Okay, I don’t want to perpetuate the idea that autism just makes you quirky or “adorkable.” That’s not at all what I am saying. This is about me. So, take that disclaimer with everything that I am saying…
New Girl, the Zooey Deschanel show on Fox that came out almost ten years ago, is one of my favorite shows. When I started binge watching it by the third season, I kept yelling at my television, “WHY ARE YOU WATCHING ME?! AM I BEING PUNKED?” That is because I AM Jessica Day. I know, I know. Every girl thinks they are the hero of their favorite TV show, but no- I AM Jessica Day.
(I have to have another disclaimer here. My sister is way cooler than me. She told me to watch it like two Thanksgivings before I started when she told me she named her parakeet “Schmidt.” And I was like, “the beer?”)
For those of you that were like me, so obviously uncool. Schmidt is one of the characters on the show. There is also Winston, Coach, and Nick Miller. Interestingly, I am also Nick Miller. More on that later.
If you need some evidence on my Jessica Day-ness, here is a picture of me BEFORE the show ever started…
There are a lot of things that I have in common with the character of Jessica Day (and yes, I know, she’s fictional.) BUT despite the probably seventy pound weight difference, we both love a skater dress (cute little vintage numbers that are modeled after figure skaters.) We both ADORE patterns and bright colors. LOVE, love, LOVE cardigans. Colored tights and flats, yes! Shorts with tights, yes please! We love crafts and teaching children. WE’RE both super awkward. WE hate conflict. And just want everyone to be happy. (I might have projected the last one.)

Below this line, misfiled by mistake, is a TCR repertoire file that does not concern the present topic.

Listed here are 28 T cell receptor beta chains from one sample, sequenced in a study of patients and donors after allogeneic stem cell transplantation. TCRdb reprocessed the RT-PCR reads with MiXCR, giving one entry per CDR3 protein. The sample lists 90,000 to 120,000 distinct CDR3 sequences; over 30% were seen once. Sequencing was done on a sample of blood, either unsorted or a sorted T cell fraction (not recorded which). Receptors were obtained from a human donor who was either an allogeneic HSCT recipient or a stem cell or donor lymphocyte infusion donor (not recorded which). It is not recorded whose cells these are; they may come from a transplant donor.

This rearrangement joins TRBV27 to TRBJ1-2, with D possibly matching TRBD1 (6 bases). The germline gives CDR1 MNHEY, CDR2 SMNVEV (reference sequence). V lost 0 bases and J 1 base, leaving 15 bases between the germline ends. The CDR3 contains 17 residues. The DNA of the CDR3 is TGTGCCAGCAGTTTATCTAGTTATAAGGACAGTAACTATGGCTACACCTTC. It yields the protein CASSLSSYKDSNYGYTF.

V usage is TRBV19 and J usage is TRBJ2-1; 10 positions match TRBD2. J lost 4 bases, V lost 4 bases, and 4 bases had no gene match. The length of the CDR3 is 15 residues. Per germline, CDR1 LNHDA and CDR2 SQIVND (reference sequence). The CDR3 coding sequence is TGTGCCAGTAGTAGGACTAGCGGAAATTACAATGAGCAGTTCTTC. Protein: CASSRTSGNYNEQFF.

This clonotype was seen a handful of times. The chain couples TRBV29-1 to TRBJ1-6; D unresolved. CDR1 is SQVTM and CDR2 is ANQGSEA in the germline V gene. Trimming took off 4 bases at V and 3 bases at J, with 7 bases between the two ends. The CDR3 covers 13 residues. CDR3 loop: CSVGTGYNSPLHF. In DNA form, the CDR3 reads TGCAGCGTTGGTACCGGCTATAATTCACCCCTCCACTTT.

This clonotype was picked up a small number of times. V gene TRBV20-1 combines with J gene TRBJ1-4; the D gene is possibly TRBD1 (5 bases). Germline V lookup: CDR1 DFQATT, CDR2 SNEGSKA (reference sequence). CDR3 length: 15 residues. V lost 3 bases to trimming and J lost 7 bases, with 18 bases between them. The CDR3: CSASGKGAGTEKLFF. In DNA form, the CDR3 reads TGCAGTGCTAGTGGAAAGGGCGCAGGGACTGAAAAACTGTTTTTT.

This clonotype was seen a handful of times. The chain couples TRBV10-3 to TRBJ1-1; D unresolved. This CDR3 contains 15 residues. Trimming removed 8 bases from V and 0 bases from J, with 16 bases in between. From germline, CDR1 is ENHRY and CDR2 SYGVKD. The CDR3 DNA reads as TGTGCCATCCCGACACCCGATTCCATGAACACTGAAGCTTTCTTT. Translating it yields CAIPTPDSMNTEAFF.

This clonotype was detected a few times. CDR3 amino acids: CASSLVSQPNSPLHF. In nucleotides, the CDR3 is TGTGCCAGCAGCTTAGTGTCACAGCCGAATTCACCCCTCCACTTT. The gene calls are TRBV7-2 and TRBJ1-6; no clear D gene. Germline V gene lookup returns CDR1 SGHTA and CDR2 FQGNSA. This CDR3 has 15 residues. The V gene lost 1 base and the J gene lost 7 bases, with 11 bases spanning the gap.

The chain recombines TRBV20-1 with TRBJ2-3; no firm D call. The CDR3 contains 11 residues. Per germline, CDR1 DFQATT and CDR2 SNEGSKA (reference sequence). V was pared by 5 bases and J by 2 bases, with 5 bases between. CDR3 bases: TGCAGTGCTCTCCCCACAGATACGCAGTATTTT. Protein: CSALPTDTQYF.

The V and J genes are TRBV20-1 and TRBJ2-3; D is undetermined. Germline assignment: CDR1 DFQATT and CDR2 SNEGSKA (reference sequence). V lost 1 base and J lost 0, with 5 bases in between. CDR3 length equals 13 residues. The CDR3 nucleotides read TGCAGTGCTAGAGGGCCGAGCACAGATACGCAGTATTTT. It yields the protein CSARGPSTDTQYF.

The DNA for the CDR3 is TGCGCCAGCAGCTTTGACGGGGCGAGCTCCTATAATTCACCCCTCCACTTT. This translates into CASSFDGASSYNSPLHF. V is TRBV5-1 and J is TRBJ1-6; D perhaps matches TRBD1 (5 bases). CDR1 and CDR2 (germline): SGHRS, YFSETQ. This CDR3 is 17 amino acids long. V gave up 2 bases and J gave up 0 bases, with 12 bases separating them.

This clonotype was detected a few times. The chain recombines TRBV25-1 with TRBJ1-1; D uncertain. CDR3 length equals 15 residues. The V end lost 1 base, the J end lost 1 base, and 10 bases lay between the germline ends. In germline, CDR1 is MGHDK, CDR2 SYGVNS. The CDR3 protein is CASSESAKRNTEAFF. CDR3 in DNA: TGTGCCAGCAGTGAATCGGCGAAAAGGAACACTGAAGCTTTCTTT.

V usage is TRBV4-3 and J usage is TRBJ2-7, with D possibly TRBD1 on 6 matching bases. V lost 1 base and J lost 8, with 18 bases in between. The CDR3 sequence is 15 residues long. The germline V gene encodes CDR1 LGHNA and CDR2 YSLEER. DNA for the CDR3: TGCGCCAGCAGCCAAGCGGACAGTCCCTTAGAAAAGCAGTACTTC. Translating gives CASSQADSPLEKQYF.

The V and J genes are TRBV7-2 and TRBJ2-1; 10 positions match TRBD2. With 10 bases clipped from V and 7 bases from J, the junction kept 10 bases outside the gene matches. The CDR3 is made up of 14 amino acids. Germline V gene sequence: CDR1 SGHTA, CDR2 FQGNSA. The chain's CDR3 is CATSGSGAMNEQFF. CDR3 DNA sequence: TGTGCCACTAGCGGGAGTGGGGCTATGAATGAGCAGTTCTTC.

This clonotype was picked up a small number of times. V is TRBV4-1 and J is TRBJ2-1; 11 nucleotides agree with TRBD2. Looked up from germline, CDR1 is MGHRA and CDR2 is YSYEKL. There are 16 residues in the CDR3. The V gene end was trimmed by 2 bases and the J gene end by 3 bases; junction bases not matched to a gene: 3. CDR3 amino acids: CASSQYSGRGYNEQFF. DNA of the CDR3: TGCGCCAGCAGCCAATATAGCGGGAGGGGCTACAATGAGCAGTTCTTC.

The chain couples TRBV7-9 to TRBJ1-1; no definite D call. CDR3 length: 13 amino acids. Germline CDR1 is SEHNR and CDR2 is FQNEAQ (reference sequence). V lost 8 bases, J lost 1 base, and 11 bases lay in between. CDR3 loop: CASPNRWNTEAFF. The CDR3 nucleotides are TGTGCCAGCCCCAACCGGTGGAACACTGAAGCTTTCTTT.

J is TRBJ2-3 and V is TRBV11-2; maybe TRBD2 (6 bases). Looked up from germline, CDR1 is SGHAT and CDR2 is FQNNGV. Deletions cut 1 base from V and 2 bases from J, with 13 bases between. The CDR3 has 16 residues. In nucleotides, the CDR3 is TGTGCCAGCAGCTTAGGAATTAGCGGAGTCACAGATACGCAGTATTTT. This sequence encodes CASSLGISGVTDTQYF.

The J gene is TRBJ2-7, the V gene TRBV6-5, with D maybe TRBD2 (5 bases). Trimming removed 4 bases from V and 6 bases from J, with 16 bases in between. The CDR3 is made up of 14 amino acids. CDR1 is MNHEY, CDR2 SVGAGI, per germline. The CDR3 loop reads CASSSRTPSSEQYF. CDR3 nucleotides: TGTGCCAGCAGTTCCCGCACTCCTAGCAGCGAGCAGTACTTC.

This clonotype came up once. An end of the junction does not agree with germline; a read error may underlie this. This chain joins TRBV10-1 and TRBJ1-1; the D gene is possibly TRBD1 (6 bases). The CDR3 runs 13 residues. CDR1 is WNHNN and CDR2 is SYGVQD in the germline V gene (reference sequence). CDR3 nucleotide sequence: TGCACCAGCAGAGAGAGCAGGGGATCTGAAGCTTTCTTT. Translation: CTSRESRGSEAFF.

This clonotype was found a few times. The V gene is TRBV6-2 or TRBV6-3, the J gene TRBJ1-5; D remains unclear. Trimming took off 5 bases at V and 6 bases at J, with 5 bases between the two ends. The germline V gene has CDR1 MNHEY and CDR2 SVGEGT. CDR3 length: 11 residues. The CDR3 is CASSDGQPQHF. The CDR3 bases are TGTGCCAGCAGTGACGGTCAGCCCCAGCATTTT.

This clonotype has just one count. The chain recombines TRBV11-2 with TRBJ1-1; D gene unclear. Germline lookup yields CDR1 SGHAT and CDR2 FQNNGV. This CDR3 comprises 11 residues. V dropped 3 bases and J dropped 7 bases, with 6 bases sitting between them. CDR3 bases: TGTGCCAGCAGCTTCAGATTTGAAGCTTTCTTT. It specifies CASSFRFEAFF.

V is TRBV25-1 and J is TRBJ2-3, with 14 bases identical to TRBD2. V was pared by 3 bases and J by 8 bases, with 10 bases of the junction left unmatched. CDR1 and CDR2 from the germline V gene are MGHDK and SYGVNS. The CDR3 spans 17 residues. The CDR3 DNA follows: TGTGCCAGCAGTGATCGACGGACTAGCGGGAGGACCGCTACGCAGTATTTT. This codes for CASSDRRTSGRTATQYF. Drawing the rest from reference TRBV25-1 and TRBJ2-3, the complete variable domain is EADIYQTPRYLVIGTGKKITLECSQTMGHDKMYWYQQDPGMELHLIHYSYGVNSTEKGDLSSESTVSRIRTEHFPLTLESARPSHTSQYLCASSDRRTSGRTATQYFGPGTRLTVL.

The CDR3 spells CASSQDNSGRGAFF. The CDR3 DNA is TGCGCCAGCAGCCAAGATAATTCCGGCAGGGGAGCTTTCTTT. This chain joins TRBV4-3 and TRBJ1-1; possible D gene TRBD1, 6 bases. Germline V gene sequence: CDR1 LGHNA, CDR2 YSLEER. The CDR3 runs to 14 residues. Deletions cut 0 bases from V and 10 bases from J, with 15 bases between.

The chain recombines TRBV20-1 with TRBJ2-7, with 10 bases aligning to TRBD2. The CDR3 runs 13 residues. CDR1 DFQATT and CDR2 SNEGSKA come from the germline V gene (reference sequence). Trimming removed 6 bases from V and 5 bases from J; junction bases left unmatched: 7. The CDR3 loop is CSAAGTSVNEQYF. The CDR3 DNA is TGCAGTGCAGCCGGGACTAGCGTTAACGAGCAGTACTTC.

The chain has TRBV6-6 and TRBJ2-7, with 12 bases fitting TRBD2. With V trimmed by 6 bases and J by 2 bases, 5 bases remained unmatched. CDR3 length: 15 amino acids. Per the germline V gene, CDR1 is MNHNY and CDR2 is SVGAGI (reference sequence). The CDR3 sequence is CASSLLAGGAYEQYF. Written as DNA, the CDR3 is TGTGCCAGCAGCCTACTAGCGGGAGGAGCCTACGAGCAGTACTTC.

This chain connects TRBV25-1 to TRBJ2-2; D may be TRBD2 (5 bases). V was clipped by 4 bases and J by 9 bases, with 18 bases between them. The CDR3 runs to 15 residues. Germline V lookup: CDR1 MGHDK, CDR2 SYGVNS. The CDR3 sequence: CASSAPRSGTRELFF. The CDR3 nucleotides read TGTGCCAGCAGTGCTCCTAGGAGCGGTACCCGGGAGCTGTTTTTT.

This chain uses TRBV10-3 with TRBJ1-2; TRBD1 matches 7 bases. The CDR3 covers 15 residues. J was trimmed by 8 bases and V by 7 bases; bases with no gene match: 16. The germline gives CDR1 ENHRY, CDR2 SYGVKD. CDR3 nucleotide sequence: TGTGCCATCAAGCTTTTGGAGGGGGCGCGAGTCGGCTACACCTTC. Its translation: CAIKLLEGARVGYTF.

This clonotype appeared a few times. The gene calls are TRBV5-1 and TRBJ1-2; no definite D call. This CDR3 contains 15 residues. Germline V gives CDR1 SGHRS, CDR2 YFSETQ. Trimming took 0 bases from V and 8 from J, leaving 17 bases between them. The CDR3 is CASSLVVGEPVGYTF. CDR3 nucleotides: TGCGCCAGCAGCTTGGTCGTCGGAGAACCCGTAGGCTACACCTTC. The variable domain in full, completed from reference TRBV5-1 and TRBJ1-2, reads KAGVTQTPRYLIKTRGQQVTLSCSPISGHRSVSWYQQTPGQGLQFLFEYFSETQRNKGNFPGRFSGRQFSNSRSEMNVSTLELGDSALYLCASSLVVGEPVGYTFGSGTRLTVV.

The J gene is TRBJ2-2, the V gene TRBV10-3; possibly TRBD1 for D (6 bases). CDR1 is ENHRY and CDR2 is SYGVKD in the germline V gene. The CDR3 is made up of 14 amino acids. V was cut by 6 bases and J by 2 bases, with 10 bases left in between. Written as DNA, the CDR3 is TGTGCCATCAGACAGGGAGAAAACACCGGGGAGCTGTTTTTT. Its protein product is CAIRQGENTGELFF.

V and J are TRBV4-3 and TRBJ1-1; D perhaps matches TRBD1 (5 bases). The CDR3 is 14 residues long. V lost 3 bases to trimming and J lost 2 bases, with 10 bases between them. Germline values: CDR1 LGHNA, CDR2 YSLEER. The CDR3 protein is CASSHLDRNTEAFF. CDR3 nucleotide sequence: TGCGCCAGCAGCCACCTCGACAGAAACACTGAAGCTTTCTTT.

It made me an INSTANT fan. And of course, that might be the universal appeal that New Girl has- she’s the cute and awkward “IT girl.” But there’s more to it.
Now that I’m post diagnosis, I wonder if Jessica Day had just enough of the autistic traits that I had to make me feel that blue streak of recognition.
Still not convinced?
She has obsessive interests, like books, and crafts, and knitting. She often doesn’t understand social cues. She has terrible balance (She falls down from just standing there. That’s me and my proprioception, all the way.) She’s inappropriately empathetic and compassionate (She breaks for birds.) She over prepares for social situations. It’s easier for her to be friends with the opposite sex. And finally, she uses escape tactics to get away from uncomfortable situations (that Christmas episode where she runs into a large glass window, and says she feels like a bird. I’ve done, literally, that.)
I’m not totally sure that she’s on the spectrum. (Because, obviously, she’s fictional!) But she really resonated with me, mostly because of the LACK of autistic girl representation. And if they are female characters, they often present in a more typical male representation of Autism, like Bennet on Dollhouse, or Elise on The Tunnel, or even Dr. Brennan, Zooey’s sister, on Bones. All male presentations of autism, dressed in a skirt. Metaphorical skirt, that is.